Superintendent Named for Western Arctic National Parklands
Contact: John Quinley, 907-644-3512
Frank Hays will move from one beach community to another next month, but the contrast could hardly be more striking as he departs Honolulu and heads to Kotzebue, Alaska, where he will take over as superintendent of four National Park Service areas.
Hays has been selected to lead the Western Arctic Parklands, comprised of Bering Land Bridge National Preserve, Kobuk Valley National Park, Cape Krusenstern National Monument and Noatak National Preserve. Together the four units total 11 million acres.
"Frank brings great management talent to his new position and we look forward to having him in Alaska," said Sue Masica, Alaska Regional Director.
Hays is currently the Pacific Area Director for the National Park Service, overseeing the NPS Pacific West Region's Honolulu office. This office provides technical services and policy oversight for the 11 national park areas in the Pacific. Before his current job, Frank was superintendent of Manzanar National Historic Site in California, where he oversaw operations of that national historic site that preserves and interprets the cultural and natural resources associated with the internment of Japanese-Americans during World War II.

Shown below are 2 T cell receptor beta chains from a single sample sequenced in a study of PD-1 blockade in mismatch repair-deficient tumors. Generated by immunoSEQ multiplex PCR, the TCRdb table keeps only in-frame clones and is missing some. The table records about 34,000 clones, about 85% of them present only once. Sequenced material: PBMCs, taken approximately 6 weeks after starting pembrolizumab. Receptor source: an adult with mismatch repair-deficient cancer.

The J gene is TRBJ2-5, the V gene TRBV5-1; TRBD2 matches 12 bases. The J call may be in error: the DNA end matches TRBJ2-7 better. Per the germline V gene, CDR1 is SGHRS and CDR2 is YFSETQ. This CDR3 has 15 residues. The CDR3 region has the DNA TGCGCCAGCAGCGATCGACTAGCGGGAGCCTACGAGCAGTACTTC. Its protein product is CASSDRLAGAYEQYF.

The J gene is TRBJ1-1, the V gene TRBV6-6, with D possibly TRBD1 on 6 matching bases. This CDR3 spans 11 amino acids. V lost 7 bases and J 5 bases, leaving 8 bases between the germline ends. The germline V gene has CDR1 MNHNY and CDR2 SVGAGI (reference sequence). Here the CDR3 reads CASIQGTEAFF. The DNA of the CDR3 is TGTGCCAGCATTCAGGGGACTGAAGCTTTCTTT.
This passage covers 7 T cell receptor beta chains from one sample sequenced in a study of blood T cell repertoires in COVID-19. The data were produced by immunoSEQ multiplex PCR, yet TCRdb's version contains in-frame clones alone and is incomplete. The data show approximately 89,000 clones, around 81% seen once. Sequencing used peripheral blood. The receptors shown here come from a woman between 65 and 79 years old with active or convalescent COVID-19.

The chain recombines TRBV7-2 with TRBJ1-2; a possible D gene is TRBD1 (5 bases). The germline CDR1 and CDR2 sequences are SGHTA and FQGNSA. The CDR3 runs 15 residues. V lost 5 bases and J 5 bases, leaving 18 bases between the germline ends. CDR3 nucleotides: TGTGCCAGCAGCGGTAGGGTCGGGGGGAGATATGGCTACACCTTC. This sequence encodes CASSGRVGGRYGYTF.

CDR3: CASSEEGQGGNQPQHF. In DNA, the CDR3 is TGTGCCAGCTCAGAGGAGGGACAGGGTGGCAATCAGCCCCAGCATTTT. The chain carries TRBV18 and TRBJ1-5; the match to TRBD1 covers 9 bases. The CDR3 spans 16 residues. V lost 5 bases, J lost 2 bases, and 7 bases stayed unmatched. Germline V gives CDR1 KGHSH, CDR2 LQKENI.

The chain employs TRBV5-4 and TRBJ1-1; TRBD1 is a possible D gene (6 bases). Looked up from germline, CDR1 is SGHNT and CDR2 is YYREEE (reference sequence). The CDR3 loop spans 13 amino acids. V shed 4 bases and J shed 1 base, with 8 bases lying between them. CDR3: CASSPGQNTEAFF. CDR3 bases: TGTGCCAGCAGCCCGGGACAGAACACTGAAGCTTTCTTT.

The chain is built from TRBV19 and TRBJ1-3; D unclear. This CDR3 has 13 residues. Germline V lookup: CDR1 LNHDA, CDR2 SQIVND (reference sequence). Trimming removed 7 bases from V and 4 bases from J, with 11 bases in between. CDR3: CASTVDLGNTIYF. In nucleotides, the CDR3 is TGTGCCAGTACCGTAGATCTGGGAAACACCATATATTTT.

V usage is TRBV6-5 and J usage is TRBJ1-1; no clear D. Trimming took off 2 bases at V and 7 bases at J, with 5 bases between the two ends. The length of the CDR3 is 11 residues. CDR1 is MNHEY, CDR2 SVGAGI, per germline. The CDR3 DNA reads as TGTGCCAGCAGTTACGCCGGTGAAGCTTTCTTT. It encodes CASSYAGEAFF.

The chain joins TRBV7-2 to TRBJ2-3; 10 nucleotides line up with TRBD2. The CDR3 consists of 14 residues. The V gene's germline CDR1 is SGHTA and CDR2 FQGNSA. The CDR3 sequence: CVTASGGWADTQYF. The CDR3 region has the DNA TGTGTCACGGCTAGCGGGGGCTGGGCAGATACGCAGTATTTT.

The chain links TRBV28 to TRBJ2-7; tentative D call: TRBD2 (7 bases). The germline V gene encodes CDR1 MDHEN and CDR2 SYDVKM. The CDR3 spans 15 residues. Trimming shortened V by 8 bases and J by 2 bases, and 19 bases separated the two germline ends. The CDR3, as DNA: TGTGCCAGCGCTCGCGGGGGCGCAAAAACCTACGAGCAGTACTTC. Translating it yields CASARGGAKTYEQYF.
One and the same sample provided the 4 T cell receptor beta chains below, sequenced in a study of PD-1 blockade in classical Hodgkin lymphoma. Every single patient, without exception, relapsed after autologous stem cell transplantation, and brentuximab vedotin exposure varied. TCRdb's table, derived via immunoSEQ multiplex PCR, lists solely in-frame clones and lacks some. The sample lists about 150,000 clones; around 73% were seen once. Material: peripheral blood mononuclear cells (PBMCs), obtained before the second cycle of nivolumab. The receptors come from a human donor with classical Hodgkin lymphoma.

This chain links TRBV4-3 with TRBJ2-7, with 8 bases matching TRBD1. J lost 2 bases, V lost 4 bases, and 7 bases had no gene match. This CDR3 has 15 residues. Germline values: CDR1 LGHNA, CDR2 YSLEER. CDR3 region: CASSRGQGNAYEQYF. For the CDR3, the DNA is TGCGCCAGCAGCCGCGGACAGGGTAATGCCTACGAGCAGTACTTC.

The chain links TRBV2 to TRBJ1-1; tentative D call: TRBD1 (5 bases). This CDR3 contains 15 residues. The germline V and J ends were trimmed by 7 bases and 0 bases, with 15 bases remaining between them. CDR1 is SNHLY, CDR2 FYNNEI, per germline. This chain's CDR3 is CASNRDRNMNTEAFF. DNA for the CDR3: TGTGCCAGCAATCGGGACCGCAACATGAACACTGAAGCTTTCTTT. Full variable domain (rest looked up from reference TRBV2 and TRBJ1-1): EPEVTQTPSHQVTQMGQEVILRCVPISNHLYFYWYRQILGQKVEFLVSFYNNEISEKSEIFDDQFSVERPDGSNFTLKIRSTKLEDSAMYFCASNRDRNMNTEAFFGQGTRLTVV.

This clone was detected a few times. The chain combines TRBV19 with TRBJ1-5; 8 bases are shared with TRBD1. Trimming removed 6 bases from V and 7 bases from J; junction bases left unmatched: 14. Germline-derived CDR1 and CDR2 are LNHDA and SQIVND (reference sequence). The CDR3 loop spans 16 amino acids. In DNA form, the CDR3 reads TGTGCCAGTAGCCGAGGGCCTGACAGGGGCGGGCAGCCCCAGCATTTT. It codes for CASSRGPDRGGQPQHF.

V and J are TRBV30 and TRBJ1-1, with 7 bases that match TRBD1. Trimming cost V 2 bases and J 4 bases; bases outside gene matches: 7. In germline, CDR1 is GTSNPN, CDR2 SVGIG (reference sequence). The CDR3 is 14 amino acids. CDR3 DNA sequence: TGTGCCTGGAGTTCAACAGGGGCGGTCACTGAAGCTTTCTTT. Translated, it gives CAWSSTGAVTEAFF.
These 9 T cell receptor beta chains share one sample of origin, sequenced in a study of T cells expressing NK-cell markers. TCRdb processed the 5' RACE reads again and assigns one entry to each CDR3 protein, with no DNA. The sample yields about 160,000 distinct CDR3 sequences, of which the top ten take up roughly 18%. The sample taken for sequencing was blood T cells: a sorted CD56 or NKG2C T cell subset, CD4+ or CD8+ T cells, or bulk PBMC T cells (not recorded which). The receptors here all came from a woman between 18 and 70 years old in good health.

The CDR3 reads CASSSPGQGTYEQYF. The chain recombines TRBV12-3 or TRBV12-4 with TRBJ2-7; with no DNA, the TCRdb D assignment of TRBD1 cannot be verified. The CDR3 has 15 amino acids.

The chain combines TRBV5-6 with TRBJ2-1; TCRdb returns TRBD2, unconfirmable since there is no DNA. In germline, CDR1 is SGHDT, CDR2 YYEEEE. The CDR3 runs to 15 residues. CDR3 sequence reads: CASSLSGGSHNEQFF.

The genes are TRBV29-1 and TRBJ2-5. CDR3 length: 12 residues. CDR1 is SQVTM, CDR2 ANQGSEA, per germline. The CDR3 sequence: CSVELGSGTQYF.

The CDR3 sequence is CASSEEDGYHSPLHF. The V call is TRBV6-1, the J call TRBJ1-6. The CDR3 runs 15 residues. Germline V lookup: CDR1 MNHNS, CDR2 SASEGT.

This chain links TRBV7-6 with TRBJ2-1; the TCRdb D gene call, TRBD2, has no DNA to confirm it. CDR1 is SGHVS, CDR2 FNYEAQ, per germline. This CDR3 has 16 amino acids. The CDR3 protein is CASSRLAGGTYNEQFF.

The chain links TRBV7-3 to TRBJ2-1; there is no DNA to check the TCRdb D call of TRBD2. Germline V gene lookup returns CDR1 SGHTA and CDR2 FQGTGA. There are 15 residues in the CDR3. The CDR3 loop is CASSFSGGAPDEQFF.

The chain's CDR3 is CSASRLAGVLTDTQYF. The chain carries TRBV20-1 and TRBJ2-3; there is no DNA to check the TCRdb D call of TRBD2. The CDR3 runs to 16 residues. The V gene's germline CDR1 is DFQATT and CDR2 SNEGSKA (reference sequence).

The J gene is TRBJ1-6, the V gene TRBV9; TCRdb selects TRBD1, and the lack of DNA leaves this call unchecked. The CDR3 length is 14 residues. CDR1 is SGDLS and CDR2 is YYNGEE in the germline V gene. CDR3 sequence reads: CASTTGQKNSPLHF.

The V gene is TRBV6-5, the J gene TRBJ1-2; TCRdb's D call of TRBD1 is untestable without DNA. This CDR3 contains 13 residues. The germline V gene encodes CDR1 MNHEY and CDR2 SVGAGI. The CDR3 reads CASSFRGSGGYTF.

"I'm excited to come to Alaska and work with the residents and visitors to the Western Arctic Parklands," Hays said.
Hays began his career with the NPS in 1980 as a seasonal park ranger at Zion National Park. He received his Bachelor of Science in Renewable Natural Resources from the University of Arizona and a Master's degree in Public Administration with Honors from Northern Arizona University.
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Did You Know?
Cape Krusenstern Monument has extreme seasonal variations in daylight because of its northern location. The sky remains light for three continuous months in summer, while in midwinter a diffuse light occurs for only two to three hours per day.